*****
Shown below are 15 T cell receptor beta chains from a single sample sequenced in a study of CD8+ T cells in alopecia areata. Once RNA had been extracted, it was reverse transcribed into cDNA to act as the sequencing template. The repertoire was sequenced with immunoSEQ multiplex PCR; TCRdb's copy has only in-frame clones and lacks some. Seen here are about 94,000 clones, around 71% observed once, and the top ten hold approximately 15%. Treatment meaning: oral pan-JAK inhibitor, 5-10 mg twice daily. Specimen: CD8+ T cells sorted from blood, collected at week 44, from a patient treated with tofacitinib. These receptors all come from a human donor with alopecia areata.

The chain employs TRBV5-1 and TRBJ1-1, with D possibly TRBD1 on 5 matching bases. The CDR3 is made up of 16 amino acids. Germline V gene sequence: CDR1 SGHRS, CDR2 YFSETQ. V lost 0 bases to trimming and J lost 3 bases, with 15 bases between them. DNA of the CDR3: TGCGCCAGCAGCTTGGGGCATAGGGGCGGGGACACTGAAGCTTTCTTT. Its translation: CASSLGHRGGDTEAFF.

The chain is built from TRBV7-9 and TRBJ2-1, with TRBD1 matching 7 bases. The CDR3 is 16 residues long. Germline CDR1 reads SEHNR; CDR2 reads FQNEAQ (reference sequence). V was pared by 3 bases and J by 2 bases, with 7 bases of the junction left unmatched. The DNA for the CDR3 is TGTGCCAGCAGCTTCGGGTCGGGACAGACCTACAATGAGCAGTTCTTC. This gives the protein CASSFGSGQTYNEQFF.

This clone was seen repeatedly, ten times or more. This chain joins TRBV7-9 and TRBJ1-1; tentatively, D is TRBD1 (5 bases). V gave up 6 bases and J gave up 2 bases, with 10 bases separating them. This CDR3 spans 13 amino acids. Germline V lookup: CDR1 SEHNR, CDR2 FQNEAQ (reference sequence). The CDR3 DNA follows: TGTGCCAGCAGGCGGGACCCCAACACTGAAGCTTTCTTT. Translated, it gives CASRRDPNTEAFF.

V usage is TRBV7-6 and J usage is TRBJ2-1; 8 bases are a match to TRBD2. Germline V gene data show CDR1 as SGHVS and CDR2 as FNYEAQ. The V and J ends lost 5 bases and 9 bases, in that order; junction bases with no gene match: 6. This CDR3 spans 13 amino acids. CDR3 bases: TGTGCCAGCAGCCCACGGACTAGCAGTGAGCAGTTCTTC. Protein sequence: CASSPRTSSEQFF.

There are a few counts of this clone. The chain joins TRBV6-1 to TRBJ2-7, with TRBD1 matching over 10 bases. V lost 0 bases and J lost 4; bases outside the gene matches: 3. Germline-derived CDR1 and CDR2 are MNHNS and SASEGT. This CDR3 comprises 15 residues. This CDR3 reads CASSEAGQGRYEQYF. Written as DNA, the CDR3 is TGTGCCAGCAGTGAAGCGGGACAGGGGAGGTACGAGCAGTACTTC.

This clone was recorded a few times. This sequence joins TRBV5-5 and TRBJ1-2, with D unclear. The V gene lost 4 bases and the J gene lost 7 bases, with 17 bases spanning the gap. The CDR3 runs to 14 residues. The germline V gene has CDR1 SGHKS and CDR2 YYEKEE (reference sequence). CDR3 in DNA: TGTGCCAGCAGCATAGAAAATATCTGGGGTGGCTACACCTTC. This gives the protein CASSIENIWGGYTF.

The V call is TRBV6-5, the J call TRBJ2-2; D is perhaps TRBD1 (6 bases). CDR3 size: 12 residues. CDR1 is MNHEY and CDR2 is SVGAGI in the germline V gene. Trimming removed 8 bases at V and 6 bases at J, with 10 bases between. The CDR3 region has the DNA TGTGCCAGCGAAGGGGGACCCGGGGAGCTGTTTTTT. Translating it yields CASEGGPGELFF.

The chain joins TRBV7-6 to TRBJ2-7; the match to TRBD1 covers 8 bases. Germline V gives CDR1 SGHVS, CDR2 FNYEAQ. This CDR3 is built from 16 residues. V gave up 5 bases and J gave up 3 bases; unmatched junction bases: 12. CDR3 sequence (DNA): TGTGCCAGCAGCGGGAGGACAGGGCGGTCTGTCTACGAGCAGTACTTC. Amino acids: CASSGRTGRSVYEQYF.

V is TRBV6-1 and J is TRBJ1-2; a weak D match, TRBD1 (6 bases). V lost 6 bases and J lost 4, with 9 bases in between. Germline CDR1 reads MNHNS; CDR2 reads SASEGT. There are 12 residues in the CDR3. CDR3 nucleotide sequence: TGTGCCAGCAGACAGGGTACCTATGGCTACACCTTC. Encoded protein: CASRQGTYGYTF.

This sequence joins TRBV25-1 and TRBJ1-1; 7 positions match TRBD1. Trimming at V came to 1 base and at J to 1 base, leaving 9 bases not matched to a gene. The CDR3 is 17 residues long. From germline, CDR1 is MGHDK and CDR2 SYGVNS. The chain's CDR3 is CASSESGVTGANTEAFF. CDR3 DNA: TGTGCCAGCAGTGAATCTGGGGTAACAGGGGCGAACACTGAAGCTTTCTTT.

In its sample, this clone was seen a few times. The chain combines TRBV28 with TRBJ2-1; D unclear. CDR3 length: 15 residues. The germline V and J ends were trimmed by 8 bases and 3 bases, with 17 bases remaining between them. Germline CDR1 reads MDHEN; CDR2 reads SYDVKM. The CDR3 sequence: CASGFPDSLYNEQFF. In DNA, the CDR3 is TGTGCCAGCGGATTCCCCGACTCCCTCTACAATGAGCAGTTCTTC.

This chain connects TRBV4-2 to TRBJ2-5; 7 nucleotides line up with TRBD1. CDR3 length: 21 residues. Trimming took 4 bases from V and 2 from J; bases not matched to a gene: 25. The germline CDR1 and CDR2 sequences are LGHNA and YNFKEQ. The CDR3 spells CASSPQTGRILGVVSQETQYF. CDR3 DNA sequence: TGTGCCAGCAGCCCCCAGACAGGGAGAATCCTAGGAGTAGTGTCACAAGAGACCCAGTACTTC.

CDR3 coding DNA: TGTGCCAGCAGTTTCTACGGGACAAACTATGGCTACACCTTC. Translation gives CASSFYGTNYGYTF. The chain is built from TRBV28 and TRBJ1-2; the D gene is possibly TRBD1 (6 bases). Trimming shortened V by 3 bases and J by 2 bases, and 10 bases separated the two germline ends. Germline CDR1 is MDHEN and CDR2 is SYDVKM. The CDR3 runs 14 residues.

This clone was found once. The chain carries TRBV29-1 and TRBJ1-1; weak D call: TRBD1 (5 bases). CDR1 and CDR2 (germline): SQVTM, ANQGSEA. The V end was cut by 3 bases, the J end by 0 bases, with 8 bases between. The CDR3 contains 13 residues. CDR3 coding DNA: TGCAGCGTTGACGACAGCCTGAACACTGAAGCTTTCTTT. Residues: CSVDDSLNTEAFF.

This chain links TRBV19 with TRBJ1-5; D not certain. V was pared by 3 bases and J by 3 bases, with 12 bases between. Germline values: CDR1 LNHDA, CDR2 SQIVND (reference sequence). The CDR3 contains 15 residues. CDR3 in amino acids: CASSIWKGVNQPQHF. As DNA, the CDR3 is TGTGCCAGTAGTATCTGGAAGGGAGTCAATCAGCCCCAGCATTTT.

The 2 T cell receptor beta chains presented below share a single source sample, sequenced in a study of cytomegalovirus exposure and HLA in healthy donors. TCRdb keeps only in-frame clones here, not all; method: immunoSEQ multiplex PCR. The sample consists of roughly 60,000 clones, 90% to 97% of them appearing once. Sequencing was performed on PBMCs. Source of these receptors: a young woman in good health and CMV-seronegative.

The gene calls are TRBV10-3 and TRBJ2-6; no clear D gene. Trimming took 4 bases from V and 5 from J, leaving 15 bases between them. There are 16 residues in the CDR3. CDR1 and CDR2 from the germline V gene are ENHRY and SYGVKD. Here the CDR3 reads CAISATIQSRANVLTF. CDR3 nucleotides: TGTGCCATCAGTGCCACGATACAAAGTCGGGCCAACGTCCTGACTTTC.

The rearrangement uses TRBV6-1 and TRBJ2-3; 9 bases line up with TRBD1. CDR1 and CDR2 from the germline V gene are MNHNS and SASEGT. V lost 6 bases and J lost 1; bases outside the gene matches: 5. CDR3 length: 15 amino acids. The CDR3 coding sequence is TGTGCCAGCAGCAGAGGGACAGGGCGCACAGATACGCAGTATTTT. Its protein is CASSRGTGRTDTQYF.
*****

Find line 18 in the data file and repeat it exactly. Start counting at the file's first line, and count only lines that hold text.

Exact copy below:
The gene calls are TRBV10-3 and TRBJ2-6; no clear D gene. Trimming took 4 bases from V and 5 from J, leaving 15 bases between them. There are 16 residues in the CDR3. CDR1 and CDR2 from the germline V gene are ENHRY and SYGVKD. Here the CDR3 reads CAISATIQSRANVLTF. CDR3 nucleotides: TGTGCCATCAGTGCCACGATACAAAGTCGGGCCAACGTCCTGACTTTC.